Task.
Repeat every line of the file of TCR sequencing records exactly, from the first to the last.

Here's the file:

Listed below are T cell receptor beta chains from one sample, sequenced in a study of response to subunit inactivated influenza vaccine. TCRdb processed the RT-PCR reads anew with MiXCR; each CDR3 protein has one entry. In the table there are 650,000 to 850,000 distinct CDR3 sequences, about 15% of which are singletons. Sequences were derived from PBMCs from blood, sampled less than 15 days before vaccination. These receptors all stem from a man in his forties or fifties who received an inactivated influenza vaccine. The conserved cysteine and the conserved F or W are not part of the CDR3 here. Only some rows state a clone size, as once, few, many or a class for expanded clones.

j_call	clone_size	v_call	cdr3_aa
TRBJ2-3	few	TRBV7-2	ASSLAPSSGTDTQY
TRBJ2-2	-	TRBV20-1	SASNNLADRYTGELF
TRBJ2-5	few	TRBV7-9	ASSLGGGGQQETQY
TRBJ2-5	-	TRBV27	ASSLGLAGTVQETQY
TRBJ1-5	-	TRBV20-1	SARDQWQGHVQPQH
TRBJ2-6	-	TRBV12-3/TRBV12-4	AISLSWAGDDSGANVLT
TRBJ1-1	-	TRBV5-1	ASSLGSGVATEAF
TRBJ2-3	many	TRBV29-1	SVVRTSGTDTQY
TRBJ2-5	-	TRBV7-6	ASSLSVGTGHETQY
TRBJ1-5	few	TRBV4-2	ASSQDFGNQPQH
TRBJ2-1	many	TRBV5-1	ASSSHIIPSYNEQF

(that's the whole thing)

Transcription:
Listed below are T cell receptor beta chains from one sample, sequenced in a study of response to subunit inactivated influenza vaccine. TCRdb processed the RT-PCR reads anew with MiXCR; each CDR3 protein has one entry. In the table there are 650,000 to 850,000 distinct CDR3 sequences, about 15% of which are singletons. Sequences were derived from PBMCs from blood, sampled less than 15 days before vaccination. These receptors all stem from a man in his forties or fifties who received an inactivated influenza vaccine. The conserved cysteine and the conserved F or W are not part of the CDR3 here. Only some rows state a clone size, as once, few, many or a class for expanded clones.

j_call	clone_size	v_call	cdr3_aa
TRBJ2-3	few	TRBV7-2	ASSLAPSSGTDTQY
TRBJ2-2	-	TRBV20-1	SASNNLADRYTGELF
TRBJ2-5	few	TRBV7-9	ASSLGGGGQQETQY
TRBJ2-5	-	TRBV27	ASSLGLAGTVQETQY
TRBJ1-5	-	TRBV20-1	SARDQWQGHVQPQH
TRBJ2-6	-	TRBV12-3/TRBV12-4	AISLSWAGDDSGANVLT
TRBJ1-1	-	TRBV5-1	ASSLGSGVATEAF
TRBJ2-3	many	TRBV29-1	SVVRTSGTDTQY
TRBJ2-5	-	TRBV7-6	ASSLSVGTGHETQY
TRBJ1-5	few	TRBV4-2	ASSQDFGNQPQH
TRBJ2-1	many	TRBV5-1	ASSSHIIPSYNEQF